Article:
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Exploring 4-Day School Weeks: Why Some Districts Are Making the Switch

Exploring 4-Day School Weeks: Why Some Districts Are Making the Switch

Four-day school weeks have become a growing trend in districts across the United States. According to the National Conference of State Legislatures, approximately 560 districts across 25 states currently have a four-day school week. So, why are some districts transitioning to this schedule? We’ll be discussing some of the pros and cons of having a four-day school week and sharing some feedback from districts that have made the switch. Let’s dive in!

Source: Heyward, Georgia. What Do We Actually Know about the Four-Day School Week? Seattle: Center on Reinventing Public Education, 2018.

Pros

It may save money

Financials are a big concern for every district. We are seeing teachers go on strike for not being paid enough and resources being taken away from schools because of the lack of money available. With a shorter week, schools could save about 20 percent of their usual spending.

Student attendance and performance may increase

Four-day weeks give students one less day to miss and free up a day for them to get in any necessary outside-of-school appointments.  A Vittana article mentions that Melstone School District in Montana saw a 20 percent increase in attendance over the course of a two-year period after changing to a four-day week. In addition to gains in attendance, other districts have reported that their test scores improved after making the shift.

When teachers are given more time, recruiting is easier

Teachers can do a lot with a free day. Whether they take a three-day weekend and rest or use that day as preparation time for the next week, they will definitely appreciate the extra time. Many districts also encourage this day to be used for professional development. In a PBS NewsHour video, for the weekly segment, “Making the Grade,” Laura Brown reveals that a big reason she moved to Cobre Consolidated School District is because of the four-day week. She feels that the extra day off made her teaching even better because she had more time to make her lesson plans more in-depth.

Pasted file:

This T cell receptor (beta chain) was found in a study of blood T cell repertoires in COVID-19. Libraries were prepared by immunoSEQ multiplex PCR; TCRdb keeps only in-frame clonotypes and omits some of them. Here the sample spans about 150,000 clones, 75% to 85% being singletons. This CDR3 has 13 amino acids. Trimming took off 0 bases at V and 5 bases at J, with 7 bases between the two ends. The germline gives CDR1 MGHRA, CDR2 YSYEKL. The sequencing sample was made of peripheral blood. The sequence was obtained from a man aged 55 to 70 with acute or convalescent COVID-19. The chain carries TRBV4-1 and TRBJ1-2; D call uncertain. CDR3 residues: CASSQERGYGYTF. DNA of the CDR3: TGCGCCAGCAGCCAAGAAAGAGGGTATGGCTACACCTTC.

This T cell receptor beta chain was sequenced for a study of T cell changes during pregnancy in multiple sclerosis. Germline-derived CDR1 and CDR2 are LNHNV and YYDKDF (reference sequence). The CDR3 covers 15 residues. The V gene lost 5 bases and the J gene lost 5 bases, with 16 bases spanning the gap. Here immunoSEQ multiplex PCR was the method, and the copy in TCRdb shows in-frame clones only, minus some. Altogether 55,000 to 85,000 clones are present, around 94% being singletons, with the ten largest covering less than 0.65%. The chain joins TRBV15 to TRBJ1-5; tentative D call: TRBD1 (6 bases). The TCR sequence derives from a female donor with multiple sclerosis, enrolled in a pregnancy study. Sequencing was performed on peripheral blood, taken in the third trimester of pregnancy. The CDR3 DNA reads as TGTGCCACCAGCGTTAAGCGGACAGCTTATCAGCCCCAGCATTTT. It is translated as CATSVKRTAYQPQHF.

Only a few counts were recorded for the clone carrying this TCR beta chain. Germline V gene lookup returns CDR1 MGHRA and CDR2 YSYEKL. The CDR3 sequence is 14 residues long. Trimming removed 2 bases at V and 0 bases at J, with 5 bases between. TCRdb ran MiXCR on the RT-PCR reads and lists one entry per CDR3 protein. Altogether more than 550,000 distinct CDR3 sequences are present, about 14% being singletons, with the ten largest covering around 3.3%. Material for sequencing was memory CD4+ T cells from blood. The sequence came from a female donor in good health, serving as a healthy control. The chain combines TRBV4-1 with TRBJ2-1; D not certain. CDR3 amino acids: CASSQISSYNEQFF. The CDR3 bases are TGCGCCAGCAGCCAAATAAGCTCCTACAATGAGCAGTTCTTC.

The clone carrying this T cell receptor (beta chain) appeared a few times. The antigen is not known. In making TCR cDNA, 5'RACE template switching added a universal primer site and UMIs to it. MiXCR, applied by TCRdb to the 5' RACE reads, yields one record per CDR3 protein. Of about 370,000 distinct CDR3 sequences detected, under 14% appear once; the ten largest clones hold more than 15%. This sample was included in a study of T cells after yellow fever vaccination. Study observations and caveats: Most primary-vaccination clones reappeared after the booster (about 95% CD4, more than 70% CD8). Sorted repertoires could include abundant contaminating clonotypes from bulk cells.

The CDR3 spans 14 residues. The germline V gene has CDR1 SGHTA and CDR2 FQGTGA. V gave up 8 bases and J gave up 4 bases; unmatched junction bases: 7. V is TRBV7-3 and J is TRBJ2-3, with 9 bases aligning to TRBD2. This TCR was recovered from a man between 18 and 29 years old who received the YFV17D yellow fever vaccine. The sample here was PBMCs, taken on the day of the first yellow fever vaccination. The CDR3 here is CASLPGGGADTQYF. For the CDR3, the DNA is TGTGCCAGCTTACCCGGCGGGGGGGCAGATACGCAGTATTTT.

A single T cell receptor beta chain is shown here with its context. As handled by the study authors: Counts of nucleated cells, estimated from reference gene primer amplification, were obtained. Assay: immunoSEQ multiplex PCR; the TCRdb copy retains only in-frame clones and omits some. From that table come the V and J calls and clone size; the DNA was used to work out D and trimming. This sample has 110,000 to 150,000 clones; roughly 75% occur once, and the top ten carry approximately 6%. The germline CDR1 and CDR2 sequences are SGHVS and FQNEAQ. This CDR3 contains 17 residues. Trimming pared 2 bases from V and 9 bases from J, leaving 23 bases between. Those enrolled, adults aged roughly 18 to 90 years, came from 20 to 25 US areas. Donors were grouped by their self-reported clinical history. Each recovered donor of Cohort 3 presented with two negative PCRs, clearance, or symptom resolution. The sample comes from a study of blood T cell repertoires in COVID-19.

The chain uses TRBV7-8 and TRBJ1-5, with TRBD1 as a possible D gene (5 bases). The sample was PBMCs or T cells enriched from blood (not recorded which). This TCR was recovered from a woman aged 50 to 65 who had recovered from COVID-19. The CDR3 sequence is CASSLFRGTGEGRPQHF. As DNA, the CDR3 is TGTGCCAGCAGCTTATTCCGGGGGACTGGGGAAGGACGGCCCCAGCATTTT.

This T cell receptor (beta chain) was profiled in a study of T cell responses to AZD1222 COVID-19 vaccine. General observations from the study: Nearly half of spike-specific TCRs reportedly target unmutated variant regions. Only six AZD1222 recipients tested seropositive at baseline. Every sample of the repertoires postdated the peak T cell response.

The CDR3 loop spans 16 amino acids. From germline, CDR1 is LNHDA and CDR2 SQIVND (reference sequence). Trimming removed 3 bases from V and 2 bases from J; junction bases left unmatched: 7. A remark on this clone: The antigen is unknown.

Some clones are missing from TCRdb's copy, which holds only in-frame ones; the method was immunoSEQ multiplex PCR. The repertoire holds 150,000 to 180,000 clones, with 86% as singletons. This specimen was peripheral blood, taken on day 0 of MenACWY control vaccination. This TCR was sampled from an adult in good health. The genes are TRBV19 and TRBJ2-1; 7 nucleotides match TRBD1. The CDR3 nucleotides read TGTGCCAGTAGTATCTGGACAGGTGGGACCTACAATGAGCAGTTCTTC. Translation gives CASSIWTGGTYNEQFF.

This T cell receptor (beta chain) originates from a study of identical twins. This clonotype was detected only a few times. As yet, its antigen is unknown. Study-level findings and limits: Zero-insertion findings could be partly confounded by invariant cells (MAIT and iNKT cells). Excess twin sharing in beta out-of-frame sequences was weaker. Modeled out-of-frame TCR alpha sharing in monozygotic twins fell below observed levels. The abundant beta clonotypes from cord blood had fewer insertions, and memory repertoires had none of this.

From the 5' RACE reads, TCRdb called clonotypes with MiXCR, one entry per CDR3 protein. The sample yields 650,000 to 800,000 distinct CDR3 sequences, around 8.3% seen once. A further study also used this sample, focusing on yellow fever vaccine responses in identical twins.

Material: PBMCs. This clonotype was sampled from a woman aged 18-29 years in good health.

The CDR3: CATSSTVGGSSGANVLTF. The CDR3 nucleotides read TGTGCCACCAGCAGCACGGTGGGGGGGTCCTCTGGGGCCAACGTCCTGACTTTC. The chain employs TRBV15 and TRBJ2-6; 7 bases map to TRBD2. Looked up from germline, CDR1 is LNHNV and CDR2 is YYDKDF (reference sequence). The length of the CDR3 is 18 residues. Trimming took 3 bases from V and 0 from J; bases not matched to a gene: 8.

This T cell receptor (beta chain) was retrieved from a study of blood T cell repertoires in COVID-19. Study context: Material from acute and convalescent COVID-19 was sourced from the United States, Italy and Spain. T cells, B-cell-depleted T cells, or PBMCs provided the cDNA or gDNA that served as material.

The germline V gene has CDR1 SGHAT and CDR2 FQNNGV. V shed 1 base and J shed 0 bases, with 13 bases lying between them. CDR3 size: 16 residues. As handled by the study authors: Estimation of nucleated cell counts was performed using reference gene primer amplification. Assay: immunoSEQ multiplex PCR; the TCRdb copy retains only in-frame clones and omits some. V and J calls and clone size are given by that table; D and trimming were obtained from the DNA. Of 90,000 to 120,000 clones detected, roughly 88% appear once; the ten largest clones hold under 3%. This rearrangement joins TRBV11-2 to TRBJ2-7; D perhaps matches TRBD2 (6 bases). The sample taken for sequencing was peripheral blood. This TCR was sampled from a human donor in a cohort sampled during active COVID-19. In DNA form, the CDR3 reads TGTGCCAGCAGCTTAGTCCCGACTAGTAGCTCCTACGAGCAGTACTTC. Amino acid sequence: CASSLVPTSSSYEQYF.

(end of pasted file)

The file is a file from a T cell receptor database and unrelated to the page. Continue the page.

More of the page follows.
Cons

Longer days

Everyone knows that days can drag on and that focusing for so many hours of the day can be difficult, especially for young students. With a four-day week, students need to go to school for longer times during the day to make up for extra time off. The longer days could affect students’ attention spans and make them tired and unmotivated to get their work done.

Additional day of child daycare

For parents who have a full-time job, a transition to a four-day week could be an extra stressor. A Usable Knowledge article from the Harvard Graduate School of Education mentions that this can be tough, especially for lower-income parents who may not have means to pay for childcare on that day their children no longer have class.

Real Districts That Made the Switch

Olfen Independent School District in Texas switched to the four-day week in August 2018. According to KHOU 11 News, Superintendent Gabriel Zamora recognized that this won’t work for everyone, but it is what is best for their community. Although Olfen ISD made the switch, the district requires that any struggling students attend class on Friday for individual tutoring. Additionally, if any parents have issues with childcare, Olfen ISD provides the option for their students to attend on Friday as well. Teachers working for Olfen ISD do still work full-time schedules, but one  4th grade teacher shared that much of the work she used to do on weekends now gets done with the extra time she has on Fridays.

27J Schools in Colorado also made the switch to a four-day week. NEA Today reports that this switch was significant because it’s a suburban district of Denver. The district expects to save over $1 million every year because of it. President of the Brighton Education Association, Kathey Ruybal mentions that, after seeing so many teachers come and go, she is hopeful that this switch will attract more teachers to the district.

According to the article, “In District 27J, the school day for middle and high schoolers now begins at 8:30 and ends at 4:32. Whereas most districts opt for Friday, the no-school day in 27J falls on a Monday.”

When 27J Schools first surveyed the idea of moving to a four-day week, the feedback was positive, and Ruybal says that the new schedule really treats teachers like professionals.

What Does This Mean for Your District?

Every district’s experience with a four-day week will be different, but in any case, we know that educators across the nation are just trying to do what’s best for their students and communities.

Is your district considering a four-day school week, or does it already have one? Have you thought about providing online learning opportunities for your students while they are at home? Share your story with us on Facebook or Twitter!

Alexis.Brakebill's picture

Alexis graduated from Baylor University with a Bachelor of Arts in Journalism. She started working as a Marketing Associate for Edmentum in March 2018 and aspires to provide educators and students with resources that will make a difference in their day-to-day lives.

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